According to you, then, a kept mistress could not relish Shakspeare ?"

“ I know not,” said Brownlow, “ what parts of him she might relish ; but there are parts which, if she is not lost to all feeling, must make her ashamed, despairing, and unhappy. What woman of loose conduct, if not abandoned, could contemplate the innocent Juliet or Desdemona, Imogen or Ophelia, and, far from pleasure, not turn with horror to herself? But if abandoned, what pretension can she have to the delicacy of mind which I have said is essential to the good taste necessary to make a woman a companion ?"

We all applauded this sentiment, and the baronet looked embarrassed.

“ As my support in this," continued Brownlow, 66 recollect the


Jesse of Shenstone, once seemingly endowed with a taste for elegance, but lost with her innocence :

• If thro' the garden's flowery walks I stray,

And court the jasmins which could once allure,
Hope not to find delight in us, they say,

For we are spotless, Jesse, we are pure.'

Such self-condemnation, by destroying all cheerfulness, must at once destroy companionship, and render even beauty nugatory, perhaps repulsive; and thus, as far as even mere passion is concerned, your heroine has lost the power of creating it, and has dwindled either into a sorrowful mope, or a reckless, abandoned prostitute.”

Instead of answering this forcible elucidation, Sir Harry filled his glass to the brim, and began beating the devil's tattoo under the table; and it was easy to see he was maintaining a contest with himself; but, rallying a little, he observed,

“ This will, at least, not apply to a mistress's wit. That surely must remain intrinsically wit, whatever becomes of esteem.”

“ I am too fond of wit, as a mark of intellectual vigour,” returned Mr. Brownlow, “ to deny its power. But in this instance, what power? To please by filling the understanding, and giving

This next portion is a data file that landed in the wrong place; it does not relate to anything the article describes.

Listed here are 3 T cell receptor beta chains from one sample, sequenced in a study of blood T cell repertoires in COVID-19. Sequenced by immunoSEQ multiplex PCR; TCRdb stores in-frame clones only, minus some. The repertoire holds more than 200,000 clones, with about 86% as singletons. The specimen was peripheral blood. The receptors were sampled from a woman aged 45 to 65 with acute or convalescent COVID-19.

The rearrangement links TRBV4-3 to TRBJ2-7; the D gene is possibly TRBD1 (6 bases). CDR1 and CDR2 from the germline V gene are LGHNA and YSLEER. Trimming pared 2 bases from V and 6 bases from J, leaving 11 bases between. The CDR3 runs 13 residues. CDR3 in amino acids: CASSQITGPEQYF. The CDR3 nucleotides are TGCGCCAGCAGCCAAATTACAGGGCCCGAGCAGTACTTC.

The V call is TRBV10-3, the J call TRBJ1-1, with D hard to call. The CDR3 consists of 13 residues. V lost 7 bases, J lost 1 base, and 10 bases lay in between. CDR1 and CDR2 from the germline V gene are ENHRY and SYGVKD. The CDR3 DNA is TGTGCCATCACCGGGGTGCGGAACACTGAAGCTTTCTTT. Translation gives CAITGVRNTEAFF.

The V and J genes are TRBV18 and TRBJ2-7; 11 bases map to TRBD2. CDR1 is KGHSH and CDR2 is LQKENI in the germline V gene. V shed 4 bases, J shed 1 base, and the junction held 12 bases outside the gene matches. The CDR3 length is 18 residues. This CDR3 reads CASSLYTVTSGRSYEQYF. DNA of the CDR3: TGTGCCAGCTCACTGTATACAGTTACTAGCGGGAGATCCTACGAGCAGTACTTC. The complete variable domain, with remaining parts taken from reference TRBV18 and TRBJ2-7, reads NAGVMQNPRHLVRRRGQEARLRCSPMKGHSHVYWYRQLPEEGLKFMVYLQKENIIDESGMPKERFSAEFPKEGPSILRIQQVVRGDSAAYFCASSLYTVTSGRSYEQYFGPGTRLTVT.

food for reflection ? No; to amuse, perhaps to dazzle and excite, but only for a moment.

The effect over, it revives not. Like a cordial, it warms and kindles, but has no nourishment; for we love not, because we do not respect the person of the speaker, and our esteem for intellect is so mingled with disesteem for character, that we do not remember what is spoken with pleasure.'

" According to this,” said Sir Harry, “you would not admire a beautiful passage in a play, should the actor be a bad moral character.”

“ I should endeavour," returned Brownlow, “to think only of the author, and forget the actor.”

" But how, if the author himself was a profligate? Would that derogate from the beauty of the lan

guage ?"

“ Not from its beauty in the abstract," returned Brownlow, “ but from my pleasure in it, certainly, unless I could succeed in forgetting the writer."

“ What think you of Sterne or Rousseau ?” asked Sir Harry.

" As writers or men ?” asked Brownlow. “ As both conjoined,” replied Sir Harry.

" Much as I admire them as writers," said his opponent, “ if I think of their characters while reading, I answer distinctly and fairly, my pleasure is much diminished.”

“ What ! at the pathos which surrounds Uncle